NCLB – Once more once
Ohanian Comment: Here's the standard argument: NCLB will survive because liberal democrats love it as much as do republicans. What Doyle deliberately ignores is that NCLB is the results of a long corporate push, and all politicos embrace the corporate vision.
The dauntless NY Times reminds us once again that it is the nation’s newspaper of record about NCLB as well as national and international news. (See Avi Salzman’s No Child Left Behind? Hardly, May 1, 2005.) Not surprisingly, NCLB remains in the news, a source of special consternation in states like Connecticut that are having a hard time meeting the tough standards NCLB has called for. (In fairness to Connecticut they have raised the bar high, forcing themselves to work hard for even modest gains.)
More significant than Connecticut’s concerns, however, is the NEA’s saber rattling. The nation’s largest teachers union, the NEA carries a big stick, and their unfunded-mandate suit represents a misconceived challenge to NCLB and all that it stands for.
The real issue is not that the NEA suit will win and roll NCLB back to ante bellum status, but the attitude the suit reveals. To understand what is wrong with such a suit, it is necessary to briefly go back in time.
Not long ago the driving education issues were equity and access, issues fueled by historic patterns of racial, ethnic and socio-economic isolation and segregation. More than an accident of neighborhood residence, segregation by race, ethnicity and income was a matter of public policy. It took Brown v Board to roll back racial and ethnic segregation and it took California’s Serrano v Priest to begin to roll back socio-economic isolation. (Because of the failure of Rodriguez, there was no tax-payer equity suit at the federal level comparable to Brown, and equity suits have of necessity taken a state-by-state route.)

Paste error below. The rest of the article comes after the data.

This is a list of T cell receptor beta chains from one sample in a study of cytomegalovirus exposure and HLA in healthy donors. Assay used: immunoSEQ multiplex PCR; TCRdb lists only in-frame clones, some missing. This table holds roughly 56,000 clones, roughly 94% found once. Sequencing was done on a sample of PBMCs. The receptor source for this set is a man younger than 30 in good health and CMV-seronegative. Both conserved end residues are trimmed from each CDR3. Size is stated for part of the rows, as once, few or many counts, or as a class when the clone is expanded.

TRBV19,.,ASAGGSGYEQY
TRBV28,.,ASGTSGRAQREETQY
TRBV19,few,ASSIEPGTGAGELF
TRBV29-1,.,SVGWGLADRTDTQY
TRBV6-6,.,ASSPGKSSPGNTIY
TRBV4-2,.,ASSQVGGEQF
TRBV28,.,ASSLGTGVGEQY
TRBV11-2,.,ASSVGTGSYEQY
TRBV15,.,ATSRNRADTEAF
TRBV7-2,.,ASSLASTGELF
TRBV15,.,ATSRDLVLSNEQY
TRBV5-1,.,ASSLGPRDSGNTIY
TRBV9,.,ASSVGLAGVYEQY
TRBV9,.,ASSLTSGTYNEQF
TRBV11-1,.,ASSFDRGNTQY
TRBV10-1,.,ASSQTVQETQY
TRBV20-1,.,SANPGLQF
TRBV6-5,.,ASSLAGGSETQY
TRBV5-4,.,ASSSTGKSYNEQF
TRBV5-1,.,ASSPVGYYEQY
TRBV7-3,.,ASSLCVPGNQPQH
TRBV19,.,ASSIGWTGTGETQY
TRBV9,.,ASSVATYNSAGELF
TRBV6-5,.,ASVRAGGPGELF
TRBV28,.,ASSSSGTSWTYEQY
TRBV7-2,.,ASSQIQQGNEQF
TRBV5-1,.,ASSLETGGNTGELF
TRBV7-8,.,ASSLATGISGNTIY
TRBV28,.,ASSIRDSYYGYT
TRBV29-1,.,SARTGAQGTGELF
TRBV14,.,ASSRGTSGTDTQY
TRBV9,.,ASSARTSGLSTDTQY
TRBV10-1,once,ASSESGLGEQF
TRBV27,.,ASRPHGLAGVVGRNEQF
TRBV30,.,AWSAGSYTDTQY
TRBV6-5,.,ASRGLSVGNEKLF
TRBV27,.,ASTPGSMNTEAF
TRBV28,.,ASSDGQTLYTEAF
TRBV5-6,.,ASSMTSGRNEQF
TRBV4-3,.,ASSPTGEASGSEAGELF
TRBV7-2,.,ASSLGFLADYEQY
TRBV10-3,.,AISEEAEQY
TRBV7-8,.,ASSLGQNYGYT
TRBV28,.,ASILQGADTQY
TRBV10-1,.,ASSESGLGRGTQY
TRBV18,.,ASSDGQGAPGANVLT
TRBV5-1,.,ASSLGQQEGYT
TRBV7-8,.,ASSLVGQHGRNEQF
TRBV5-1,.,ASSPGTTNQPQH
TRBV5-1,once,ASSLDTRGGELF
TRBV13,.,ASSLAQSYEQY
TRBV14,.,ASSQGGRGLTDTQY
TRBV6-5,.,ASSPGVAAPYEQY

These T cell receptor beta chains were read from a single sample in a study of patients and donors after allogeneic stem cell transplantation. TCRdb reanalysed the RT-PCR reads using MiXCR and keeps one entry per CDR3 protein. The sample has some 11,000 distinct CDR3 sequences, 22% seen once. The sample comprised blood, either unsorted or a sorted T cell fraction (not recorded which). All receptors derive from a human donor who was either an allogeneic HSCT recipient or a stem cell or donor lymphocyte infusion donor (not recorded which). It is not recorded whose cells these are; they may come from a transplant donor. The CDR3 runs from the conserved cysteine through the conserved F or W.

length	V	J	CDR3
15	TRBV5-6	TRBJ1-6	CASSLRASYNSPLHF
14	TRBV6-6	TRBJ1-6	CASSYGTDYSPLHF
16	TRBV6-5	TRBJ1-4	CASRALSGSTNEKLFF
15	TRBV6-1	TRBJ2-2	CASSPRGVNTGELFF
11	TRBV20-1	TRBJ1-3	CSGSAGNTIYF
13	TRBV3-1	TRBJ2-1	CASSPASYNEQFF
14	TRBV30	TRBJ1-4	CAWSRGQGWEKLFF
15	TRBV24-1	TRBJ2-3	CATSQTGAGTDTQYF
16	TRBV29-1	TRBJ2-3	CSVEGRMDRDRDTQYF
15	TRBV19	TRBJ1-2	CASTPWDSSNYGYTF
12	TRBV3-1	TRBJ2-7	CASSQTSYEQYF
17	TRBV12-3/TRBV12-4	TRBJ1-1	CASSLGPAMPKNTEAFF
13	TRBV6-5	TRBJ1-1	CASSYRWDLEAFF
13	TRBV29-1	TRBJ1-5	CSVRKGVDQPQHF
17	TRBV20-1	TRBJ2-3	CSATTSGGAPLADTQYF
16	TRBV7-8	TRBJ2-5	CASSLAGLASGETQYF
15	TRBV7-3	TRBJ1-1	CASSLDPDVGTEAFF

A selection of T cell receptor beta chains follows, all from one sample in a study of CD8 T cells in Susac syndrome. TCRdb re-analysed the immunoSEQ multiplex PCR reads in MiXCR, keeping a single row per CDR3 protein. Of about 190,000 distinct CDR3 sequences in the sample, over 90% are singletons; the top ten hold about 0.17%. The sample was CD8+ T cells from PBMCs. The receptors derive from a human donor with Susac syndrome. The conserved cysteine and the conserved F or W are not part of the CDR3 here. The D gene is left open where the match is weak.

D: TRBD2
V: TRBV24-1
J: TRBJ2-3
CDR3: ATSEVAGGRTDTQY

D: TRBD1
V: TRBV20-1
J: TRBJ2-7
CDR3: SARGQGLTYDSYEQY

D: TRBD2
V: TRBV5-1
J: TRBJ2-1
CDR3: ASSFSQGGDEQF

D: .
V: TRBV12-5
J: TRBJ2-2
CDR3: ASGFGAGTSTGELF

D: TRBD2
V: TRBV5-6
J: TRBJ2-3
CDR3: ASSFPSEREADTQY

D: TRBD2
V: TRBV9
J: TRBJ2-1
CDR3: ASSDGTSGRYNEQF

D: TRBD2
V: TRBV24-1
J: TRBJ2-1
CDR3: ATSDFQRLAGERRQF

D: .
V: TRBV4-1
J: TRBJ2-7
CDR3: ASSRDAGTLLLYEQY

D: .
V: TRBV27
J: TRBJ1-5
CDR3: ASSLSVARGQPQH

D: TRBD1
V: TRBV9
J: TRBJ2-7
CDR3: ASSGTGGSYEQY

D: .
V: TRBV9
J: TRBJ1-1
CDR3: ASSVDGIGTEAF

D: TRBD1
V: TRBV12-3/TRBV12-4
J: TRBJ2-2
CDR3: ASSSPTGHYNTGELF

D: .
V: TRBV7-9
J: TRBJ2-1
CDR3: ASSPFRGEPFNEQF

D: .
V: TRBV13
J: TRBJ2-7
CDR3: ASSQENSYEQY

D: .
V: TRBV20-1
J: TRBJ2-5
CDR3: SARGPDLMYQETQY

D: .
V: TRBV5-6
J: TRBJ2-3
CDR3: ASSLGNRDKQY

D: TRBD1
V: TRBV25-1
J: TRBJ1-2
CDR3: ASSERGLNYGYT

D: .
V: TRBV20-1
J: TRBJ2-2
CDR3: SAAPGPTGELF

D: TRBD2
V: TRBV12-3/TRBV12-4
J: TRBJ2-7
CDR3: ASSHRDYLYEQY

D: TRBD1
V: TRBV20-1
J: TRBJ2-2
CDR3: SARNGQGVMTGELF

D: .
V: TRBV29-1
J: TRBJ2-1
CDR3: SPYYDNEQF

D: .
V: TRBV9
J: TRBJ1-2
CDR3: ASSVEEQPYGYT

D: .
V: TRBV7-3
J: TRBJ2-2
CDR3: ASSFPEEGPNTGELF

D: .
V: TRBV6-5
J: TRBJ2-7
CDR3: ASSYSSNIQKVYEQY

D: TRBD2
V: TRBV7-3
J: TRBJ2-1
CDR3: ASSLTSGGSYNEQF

So much for the courts. To give teeth to court decisions, legislative action is required. Enter ESEA, the centerpiece of LBJ’s War on Poverty, the source of billions of dollars in federal funding targeted for the poor and dispossessed. (There were similar legislative enactments at the state level, particularly in response to school finance equalization suits). To be sure, much remains to be done to assure full equity and access, but the policy die has been cast.
That is the short background of NCLB – it emerged full-blown from a long and honorable tradition of education reform committed to equity and access. Now it includes performance. It is worth spelling out the NCLB acronym (borrowed shamelessly from the Children’s Defense Fund): Leave No Child Behind? Access and equity, noble goals to be sure, are empty vessels if they do not translate into improved academic performance. What else are they about? That is why NCLB is so important and opposition to it so dismaying –-there is no doubt that it needs improvement and polishing, but that is not the same as abolishing it. As Diane Ravitch said in a recent Wall Street Journal op ed: mend it don’t end it.
Truth be told, NCLB is about much more than dry legalisms, just as any important piece of legislation is. It represents the culmination of a long public discussion, in which ideas are debated until consensus emerges. NCLB was not the product of ideologues of the right or the left, it was not a special interest hobbyhorse, it was not produced by back-scratching and log-rolling. To the contrary, it was the product of decades of subterranean discussion and debate which welled-up in the Congress in 2000.
George Bush’s ascendancy was a cause of NCLB, not the ultimate reason. Mr. Bush was able to seek and find broadly-based bipartisan support because – to use the historian’s term of art-– the climate of opinion had changed. Or to use Malcolm Gladwell’s term (from his eponymously titled book), the Tipping Point had been reached. Attitudes have charged irrevocably.
It is no accident that the principal architect of NCLB was Sandy Kress, not only a partner in Akin Gump (Bob Straus and Vernon Jordan’s law firm) but a liberal democrat! Nor was it an accident that Senator Ted Kennedy and Congressman George Miller Jr. were ardent supporters. It was time to stand and be counted.
In 1964 (long ago as time is measured in Washington DC), LBJ had a vision: education would spontaneously break the shackles of poverty, racism and social isolation. A grand vision to be sure, but naďve in retrospect.
That is why NCLB will survive – change perhaps, be implemented unevenly, improve one hopes – because it was the right legislation at the right time. Knowing what we now know, and endowed with IMS software that makes schooling transparent, it is impossible to imagine a return to the bad old days when it was alright to leave some children behind.
Comments welcomed: firstname.lastname@example.org
The Doyle Report, Issue 3.20, no. 107
INDEX OF NCLB OUTRAGES